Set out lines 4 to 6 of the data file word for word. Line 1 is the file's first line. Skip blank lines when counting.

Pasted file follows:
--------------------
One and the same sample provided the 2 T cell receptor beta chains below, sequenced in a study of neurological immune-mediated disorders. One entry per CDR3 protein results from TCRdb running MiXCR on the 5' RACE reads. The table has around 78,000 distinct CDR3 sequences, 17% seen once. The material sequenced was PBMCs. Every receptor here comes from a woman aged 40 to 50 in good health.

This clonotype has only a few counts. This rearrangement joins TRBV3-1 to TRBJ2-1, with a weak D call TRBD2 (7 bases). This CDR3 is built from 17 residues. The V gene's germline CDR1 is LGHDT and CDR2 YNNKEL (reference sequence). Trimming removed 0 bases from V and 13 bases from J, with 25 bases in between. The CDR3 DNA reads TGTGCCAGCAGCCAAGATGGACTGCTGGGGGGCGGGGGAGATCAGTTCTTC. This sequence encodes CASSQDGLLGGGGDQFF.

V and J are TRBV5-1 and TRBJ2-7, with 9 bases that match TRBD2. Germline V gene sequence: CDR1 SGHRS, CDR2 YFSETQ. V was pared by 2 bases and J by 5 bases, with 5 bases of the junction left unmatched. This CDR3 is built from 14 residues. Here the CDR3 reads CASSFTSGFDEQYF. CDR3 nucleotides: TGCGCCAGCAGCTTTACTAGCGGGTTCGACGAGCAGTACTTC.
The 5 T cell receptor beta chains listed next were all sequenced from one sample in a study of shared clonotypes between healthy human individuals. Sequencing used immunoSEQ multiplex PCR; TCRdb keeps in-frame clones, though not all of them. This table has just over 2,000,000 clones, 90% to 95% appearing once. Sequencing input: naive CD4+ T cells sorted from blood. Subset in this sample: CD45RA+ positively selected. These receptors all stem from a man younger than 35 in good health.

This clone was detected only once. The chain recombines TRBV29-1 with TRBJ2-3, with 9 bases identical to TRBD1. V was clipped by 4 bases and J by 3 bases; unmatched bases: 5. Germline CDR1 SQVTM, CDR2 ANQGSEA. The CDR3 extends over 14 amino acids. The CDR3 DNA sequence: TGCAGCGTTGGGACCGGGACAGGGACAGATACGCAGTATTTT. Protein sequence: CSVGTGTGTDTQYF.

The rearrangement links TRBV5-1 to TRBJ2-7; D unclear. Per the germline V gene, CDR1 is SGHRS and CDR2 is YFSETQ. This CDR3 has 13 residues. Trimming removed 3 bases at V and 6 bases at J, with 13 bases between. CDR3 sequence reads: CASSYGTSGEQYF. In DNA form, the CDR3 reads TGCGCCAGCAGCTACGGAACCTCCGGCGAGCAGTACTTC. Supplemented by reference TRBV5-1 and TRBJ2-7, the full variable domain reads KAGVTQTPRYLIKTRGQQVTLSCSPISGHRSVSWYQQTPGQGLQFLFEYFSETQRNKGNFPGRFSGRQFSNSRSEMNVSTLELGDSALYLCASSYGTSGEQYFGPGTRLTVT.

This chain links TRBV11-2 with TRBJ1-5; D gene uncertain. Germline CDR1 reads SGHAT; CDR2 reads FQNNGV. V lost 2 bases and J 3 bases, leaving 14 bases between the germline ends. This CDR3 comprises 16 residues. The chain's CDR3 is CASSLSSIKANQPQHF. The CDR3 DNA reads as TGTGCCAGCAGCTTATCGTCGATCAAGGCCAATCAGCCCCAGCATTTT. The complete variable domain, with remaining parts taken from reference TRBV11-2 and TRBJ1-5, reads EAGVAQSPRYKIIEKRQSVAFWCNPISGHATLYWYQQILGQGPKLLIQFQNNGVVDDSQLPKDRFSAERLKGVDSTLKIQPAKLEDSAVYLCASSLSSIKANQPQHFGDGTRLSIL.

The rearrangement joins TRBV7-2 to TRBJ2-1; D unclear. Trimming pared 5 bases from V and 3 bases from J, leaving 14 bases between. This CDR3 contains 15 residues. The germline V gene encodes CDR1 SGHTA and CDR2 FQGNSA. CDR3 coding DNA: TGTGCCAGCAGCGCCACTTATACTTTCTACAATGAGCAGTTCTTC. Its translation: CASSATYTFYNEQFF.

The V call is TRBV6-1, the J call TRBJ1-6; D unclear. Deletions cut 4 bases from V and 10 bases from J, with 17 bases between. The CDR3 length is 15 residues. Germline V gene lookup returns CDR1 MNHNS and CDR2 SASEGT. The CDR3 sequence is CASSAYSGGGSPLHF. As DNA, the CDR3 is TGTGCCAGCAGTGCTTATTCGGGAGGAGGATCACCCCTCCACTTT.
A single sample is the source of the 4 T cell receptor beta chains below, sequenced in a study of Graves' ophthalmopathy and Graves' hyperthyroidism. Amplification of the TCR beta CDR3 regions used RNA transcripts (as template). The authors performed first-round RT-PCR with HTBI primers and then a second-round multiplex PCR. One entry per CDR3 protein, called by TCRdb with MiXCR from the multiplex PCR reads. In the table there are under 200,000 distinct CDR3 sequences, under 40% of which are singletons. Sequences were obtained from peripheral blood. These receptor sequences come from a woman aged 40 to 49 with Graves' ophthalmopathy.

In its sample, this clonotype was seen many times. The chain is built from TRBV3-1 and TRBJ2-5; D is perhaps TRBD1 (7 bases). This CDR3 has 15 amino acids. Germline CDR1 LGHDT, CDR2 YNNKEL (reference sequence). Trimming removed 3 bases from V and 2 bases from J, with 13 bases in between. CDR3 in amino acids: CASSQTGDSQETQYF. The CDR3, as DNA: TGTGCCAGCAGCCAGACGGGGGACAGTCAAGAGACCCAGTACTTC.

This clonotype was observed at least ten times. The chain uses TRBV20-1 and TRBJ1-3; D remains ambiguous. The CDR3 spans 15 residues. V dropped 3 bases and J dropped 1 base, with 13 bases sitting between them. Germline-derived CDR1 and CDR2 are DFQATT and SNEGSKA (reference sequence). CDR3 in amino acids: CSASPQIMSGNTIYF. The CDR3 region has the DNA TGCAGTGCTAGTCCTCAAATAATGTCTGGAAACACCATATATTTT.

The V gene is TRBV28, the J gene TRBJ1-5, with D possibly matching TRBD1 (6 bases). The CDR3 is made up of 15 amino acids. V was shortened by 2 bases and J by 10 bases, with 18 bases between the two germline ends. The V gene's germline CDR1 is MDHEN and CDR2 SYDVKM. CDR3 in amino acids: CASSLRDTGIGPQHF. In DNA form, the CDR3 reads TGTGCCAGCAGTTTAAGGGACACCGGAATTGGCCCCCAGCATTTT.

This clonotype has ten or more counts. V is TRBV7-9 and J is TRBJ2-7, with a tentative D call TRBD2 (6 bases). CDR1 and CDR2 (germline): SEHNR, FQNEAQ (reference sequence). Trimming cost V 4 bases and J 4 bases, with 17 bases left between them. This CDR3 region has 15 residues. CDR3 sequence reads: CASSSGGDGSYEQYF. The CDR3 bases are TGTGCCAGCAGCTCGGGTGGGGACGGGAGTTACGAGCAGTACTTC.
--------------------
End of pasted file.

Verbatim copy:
The 5 T cell receptor beta chains listed next were all sequenced from one sample in a study of shared clonotypes between healthy human individuals. Sequencing used immunoSEQ multiplex PCR; TCRdb keeps in-frame clones, though not all of them. This table has just over 2,000,000 clones, 90% to 95% appearing once. Sequencing input: naive CD4+ T cells sorted from blood. Subset in this sample: CD45RA+ positively selected. These receptors all stem from a man younger than 35 in good health.

This clone was detected only once. The chain recombines TRBV29-1 with TRBJ2-3, with 9 bases identical to TRBD1. V was clipped by 4 bases and J by 3 bases; unmatched bases: 5. Germline CDR1 SQVTM, CDR2 ANQGSEA. The CDR3 extends over 14 amino acids. The CDR3 DNA sequence: TGCAGCGTTGGGACCGGGACAGGGACAGATACGCAGTATTTT. Protein sequence: CSVGTGTGTDTQYF.

The rearrangement links TRBV5-1 to TRBJ2-7; D unclear. Per the germline V gene, CDR1 is SGHRS and CDR2 is YFSETQ. This CDR3 has 13 residues. Trimming removed 3 bases at V and 6 bases at J, with 13 bases between. CDR3 sequence reads: CASSYGTSGEQYF. In DNA form, the CDR3 reads TGCGCCAGCAGCTACGGAACCTCCGGCGAGCAGTACTTC. Supplemented by reference TRBV5-1 and TRBJ2-7, the full variable domain reads KAGVTQTPRYLIKTRGQQVTLSCSPISGHRSVSWYQQTPGQGLQFLFEYFSETQRNKGNFPGRFSGRQFSNSRSEMNVSTLELGDSALYLCASSYGTSGEQYFGPGTRLTVT.